Animal welfare in Ethiopia

transport to and handling of cattle at markets in Addis Abeba and Ambo

Stressful routines for animal handling can reduce immune function and productivity of animals. If stakeholders are handling animals aversively, animals will show increased expressions of fear for humans and higher stress levels which lead to the compromise of animals? welfare. In Ethiopia, there are no legislations to protect animals from suffering or discomfort. The main objective of this study was therefore to analyse welfare of cattle on animal markets in Ethiopia and map out supply chains of animals to these markets. The study comprised 332 cattle at three different markets; Kera and Shola in Addis Abeba, and Gudar market in Ambo. A total of 38 behavioural observations were performed using a behavioural survey, with an average group size of 8.2 animals, and 106 interviews with stakeholders on the markets were completed using three different surveys. The results indicated that an increased rate of abusive handling by the stakeholders increased animals? expressed levels of aggressive, stress-related and resistance behaviours. It also showed that animals are transported for long distances and durations to the markets. The most common transport system was by foot to Gudar market and by vehicle to Kera and Shola markets. The prevalence of death and injuries during transport was in total 19% and 14% respectively. This study states that animal welfare at markets in Ethiopia is poor and that transport conditions are inadequate. Suggested improvements for the future are education of stakeholders, establishment of animal welfare regulations, and use of appropriate vehicles when transporting animals and lastly to make sure that animals will get feed, water and rest during transportation.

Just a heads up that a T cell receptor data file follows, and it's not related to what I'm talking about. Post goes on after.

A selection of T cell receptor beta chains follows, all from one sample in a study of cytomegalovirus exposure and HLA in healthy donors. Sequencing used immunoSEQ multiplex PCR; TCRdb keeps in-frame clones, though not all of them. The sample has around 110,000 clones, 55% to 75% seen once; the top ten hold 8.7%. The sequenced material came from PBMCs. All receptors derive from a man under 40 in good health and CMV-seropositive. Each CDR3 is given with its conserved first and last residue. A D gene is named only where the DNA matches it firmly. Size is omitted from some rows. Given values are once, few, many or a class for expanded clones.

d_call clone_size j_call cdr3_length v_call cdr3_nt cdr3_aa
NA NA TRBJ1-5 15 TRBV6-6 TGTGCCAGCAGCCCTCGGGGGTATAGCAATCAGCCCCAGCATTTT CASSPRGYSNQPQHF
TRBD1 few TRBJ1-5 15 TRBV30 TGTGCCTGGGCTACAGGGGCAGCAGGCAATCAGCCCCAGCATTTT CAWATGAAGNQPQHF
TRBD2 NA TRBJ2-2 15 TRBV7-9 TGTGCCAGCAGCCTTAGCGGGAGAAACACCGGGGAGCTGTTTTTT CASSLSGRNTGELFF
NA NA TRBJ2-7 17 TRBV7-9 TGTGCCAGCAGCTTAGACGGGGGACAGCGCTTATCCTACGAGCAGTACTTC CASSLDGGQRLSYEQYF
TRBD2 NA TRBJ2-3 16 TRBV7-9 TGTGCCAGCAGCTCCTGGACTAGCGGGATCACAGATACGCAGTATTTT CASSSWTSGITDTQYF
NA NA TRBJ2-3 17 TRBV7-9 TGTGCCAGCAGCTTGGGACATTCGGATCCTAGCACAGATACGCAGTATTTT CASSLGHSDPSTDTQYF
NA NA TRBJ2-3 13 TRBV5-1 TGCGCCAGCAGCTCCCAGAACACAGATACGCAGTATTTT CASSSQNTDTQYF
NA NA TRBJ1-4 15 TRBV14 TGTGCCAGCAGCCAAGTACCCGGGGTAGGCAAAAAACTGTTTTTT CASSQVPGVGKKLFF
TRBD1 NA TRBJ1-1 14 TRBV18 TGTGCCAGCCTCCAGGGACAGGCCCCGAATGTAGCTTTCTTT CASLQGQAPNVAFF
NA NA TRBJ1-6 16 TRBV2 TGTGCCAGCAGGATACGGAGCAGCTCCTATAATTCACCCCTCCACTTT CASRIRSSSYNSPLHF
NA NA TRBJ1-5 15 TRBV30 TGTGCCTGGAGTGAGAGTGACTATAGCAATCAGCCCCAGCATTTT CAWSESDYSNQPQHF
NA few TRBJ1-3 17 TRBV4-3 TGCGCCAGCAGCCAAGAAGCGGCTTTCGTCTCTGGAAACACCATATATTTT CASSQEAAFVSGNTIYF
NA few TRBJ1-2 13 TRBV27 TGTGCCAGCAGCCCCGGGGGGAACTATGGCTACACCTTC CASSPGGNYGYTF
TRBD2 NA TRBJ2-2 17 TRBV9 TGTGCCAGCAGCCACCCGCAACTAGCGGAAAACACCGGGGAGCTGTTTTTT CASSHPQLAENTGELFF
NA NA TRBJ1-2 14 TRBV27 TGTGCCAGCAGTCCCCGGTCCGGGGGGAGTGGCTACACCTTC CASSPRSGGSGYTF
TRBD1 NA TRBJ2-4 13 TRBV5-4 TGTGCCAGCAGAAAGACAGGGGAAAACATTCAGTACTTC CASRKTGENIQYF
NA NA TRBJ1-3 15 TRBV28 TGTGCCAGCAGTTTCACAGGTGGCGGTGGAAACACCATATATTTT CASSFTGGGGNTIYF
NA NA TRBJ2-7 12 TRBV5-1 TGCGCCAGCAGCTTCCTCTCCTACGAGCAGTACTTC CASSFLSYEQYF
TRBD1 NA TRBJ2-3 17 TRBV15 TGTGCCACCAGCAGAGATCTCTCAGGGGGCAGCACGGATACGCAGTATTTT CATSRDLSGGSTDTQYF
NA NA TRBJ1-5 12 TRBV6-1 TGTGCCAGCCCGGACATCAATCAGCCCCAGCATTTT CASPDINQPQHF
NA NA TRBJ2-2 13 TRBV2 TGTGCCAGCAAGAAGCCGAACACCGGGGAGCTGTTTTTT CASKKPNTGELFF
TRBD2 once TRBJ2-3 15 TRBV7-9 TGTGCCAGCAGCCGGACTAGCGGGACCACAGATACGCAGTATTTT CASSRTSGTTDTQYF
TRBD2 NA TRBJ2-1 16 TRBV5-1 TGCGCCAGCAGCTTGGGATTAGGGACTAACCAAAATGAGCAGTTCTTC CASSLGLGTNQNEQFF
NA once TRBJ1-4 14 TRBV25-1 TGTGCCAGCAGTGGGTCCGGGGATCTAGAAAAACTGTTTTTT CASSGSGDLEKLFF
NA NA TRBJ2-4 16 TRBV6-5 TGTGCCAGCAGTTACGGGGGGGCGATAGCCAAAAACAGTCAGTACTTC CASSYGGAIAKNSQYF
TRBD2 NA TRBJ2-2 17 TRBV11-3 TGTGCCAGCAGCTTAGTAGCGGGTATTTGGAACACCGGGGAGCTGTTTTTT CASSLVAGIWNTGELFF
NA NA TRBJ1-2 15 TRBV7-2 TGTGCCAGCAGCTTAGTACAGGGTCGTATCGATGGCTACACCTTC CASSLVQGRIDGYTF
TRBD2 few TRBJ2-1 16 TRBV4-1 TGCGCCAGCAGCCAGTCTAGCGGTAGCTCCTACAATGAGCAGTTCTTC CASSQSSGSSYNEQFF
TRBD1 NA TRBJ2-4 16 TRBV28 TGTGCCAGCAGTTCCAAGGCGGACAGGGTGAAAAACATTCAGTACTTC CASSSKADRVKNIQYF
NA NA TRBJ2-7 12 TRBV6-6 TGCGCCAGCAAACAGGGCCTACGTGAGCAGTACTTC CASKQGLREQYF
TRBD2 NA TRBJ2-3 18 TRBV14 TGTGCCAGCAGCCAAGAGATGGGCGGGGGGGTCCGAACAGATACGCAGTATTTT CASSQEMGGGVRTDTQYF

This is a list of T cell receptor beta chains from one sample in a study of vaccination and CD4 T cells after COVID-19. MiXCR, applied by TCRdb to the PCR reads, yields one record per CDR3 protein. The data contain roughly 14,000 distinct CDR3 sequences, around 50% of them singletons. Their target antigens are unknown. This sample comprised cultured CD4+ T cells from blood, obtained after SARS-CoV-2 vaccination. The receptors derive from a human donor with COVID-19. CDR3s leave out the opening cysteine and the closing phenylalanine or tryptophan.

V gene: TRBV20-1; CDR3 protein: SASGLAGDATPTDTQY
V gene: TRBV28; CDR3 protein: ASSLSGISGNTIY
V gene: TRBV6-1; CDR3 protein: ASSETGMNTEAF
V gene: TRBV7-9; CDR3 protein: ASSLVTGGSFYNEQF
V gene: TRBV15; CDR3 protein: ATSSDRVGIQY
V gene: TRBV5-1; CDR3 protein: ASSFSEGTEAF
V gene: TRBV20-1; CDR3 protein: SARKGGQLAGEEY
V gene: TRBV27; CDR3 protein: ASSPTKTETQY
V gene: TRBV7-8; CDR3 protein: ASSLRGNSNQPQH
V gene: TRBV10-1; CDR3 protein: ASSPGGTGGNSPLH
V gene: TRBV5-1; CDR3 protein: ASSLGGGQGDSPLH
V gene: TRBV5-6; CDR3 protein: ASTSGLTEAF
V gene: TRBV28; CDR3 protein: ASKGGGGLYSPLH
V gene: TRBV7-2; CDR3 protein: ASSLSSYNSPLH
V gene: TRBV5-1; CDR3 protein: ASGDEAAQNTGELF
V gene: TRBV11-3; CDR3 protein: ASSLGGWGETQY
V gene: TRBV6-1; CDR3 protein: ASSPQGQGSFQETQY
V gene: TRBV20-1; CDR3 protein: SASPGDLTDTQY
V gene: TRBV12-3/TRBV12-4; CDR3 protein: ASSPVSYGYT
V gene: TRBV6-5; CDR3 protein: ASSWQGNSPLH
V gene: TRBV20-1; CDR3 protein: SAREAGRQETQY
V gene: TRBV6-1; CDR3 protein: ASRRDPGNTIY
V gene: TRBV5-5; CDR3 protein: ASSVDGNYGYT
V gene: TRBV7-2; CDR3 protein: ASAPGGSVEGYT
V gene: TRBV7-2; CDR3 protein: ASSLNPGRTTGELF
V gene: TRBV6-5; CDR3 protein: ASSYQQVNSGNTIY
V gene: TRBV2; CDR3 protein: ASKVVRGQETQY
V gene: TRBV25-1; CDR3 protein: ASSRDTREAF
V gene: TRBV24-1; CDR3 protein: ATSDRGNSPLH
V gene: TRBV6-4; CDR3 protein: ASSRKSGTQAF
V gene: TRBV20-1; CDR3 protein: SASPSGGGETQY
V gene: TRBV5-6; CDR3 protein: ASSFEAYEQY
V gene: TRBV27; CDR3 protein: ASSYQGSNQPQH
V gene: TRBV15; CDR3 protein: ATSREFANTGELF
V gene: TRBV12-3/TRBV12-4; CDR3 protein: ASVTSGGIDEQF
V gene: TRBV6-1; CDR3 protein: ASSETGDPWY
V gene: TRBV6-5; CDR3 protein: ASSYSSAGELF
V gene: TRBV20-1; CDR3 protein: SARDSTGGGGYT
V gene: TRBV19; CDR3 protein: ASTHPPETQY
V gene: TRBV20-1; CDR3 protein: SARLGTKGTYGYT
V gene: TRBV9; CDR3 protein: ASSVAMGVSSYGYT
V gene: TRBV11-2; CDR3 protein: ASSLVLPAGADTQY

Josefine Jerlström

Lärosäte och institution

SLU/Dept. of Animal Nutrition and Management


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